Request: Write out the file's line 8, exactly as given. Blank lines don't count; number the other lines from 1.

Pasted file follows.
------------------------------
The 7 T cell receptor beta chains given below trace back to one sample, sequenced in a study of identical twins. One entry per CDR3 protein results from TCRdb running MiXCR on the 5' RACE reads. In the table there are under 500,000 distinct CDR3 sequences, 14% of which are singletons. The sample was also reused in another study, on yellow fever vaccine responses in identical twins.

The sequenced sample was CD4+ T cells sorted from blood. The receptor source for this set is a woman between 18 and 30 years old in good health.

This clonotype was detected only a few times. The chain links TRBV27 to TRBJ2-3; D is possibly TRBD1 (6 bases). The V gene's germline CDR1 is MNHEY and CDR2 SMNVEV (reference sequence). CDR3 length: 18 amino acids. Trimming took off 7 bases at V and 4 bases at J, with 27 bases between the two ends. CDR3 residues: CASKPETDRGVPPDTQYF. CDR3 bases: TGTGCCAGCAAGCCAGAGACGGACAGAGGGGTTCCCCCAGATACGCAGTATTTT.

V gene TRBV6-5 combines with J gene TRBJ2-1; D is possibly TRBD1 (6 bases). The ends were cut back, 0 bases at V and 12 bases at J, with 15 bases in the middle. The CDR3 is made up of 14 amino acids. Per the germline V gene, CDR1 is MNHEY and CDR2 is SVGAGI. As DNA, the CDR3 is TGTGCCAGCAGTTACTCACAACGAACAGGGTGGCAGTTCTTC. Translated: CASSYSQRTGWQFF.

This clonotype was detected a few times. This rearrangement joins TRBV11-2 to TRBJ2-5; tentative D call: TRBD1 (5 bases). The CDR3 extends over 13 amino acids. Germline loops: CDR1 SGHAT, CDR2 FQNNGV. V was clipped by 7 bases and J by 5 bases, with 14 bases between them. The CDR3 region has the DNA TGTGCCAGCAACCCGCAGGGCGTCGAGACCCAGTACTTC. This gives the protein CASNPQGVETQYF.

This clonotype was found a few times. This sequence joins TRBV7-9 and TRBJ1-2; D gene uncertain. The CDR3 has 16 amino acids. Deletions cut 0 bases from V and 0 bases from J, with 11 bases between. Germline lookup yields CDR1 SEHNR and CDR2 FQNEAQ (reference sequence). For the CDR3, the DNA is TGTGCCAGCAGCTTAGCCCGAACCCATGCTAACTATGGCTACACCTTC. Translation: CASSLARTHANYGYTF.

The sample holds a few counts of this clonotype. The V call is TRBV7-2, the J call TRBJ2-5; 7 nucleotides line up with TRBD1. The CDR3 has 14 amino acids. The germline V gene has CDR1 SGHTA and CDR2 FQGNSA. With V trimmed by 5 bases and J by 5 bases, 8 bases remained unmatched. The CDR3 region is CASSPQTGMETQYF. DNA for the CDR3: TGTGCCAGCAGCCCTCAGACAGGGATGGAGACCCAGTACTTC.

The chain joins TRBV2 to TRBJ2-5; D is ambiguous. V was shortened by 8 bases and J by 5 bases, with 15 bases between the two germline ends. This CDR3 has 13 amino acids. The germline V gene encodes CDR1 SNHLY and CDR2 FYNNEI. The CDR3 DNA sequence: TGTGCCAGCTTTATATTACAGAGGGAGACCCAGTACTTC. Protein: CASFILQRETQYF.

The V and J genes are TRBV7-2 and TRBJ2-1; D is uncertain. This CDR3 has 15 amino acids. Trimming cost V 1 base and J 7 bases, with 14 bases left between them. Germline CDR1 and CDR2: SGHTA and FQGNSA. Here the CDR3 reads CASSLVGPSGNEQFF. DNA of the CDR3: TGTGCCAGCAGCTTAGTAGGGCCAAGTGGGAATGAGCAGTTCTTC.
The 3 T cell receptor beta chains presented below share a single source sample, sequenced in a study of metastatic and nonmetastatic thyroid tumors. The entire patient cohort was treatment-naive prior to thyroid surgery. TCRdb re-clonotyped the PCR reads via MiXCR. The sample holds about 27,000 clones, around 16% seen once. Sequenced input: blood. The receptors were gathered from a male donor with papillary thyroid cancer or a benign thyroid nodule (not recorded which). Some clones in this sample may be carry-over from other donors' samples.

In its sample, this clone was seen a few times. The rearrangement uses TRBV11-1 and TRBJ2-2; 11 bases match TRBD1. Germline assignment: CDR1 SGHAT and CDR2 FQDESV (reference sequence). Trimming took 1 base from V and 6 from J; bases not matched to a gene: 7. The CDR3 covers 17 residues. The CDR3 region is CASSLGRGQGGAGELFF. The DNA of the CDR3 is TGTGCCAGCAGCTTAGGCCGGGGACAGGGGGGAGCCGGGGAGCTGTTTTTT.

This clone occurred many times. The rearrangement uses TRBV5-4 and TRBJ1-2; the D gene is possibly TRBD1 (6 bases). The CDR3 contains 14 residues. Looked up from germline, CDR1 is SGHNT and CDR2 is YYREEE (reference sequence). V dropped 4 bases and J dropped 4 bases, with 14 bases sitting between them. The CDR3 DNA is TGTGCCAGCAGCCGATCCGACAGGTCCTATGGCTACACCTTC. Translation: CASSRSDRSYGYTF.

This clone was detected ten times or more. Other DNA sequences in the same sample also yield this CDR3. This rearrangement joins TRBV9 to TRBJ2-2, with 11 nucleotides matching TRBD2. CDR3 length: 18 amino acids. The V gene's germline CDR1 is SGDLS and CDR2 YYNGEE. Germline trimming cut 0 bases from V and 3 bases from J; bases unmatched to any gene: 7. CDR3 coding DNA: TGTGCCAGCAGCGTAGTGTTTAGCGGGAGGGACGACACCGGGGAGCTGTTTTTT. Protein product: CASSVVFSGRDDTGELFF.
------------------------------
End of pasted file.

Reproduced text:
The chain joins TRBV2 to TRBJ2-5; D is ambiguous. V was shortened by 8 bases and J by 5 bases, with 15 bases between the two germline ends. This CDR3 has 13 amino acids. The germline V gene encodes CDR1 SNHLY and CDR2 FYNNEI. The CDR3 DNA sequence: TGTGCCAGCTTTATATTACAGAGGGAGACCCAGTACTTC. Protein: CASFILQRETQYF.